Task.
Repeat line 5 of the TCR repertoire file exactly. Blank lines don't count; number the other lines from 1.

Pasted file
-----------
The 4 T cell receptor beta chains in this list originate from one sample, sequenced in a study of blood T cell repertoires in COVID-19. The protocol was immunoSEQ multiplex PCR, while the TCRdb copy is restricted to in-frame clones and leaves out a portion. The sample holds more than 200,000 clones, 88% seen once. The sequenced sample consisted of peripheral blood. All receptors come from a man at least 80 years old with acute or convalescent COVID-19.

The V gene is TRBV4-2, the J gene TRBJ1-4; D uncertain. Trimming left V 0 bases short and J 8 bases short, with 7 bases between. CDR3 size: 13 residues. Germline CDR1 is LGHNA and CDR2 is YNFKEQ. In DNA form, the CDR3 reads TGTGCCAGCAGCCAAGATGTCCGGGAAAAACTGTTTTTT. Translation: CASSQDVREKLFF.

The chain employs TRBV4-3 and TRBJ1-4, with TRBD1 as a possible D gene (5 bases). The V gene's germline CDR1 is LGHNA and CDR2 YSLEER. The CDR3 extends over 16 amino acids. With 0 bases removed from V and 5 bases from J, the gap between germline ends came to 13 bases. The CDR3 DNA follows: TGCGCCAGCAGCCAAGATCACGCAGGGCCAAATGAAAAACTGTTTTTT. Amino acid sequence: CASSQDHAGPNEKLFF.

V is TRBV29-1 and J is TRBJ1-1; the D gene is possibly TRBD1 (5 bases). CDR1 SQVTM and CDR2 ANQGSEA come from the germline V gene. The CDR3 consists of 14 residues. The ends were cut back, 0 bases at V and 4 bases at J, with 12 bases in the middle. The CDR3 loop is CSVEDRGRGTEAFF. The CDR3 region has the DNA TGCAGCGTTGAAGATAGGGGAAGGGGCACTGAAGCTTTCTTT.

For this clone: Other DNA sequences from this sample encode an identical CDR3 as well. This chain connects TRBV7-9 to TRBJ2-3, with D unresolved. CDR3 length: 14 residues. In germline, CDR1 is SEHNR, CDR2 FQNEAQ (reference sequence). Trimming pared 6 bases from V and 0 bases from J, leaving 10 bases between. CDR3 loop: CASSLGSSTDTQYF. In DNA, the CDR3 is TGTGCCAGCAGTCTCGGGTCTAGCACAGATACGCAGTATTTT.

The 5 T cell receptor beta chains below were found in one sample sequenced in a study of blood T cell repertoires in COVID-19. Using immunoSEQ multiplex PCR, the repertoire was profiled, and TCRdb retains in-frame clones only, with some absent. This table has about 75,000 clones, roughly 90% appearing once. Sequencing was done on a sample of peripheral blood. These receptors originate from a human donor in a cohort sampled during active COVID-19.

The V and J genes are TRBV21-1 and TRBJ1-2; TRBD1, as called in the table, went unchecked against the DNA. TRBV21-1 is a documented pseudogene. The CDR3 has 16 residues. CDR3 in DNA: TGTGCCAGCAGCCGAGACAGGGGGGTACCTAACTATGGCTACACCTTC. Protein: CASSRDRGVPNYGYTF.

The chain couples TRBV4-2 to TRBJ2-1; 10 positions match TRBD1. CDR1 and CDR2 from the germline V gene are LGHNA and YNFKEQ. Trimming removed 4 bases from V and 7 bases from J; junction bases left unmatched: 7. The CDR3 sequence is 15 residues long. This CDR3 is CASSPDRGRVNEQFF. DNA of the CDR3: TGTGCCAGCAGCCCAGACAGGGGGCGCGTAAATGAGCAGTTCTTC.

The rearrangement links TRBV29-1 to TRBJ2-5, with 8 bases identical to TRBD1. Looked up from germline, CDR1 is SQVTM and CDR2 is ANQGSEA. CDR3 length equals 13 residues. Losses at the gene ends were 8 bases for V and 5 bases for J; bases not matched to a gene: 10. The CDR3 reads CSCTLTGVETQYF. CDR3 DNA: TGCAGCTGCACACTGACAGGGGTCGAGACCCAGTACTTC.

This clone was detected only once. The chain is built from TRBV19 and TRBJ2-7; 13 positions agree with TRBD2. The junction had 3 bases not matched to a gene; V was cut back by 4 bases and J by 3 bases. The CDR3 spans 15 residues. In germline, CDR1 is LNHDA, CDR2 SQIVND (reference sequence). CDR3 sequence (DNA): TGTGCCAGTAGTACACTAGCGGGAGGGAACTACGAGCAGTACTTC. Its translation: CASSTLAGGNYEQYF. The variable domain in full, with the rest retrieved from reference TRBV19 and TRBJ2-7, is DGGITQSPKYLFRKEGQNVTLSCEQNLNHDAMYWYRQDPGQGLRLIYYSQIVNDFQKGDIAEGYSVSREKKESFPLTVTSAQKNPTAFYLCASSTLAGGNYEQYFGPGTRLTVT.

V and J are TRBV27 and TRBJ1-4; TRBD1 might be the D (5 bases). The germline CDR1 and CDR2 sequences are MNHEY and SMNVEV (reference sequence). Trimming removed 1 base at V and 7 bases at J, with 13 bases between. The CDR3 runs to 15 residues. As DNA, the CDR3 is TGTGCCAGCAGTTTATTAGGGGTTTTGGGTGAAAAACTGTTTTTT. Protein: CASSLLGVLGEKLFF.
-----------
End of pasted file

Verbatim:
For this clone: Other DNA sequences from this sample encode an identical CDR3 as well. This chain connects TRBV7-9 to TRBJ2-3, with D unresolved. CDR3 length: 14 residues. In germline, CDR1 is SEHNR, CDR2 FQNEAQ (reference sequence). Trimming pared 6 bases from V and 0 bases from J, leaving 10 bases between. CDR3 loop: CASSLGSSTDTQYF. In DNA, the CDR3 is TGTGCCAGCAGTCTCGGGTCTAGCACAGATACGCAGTATTTT.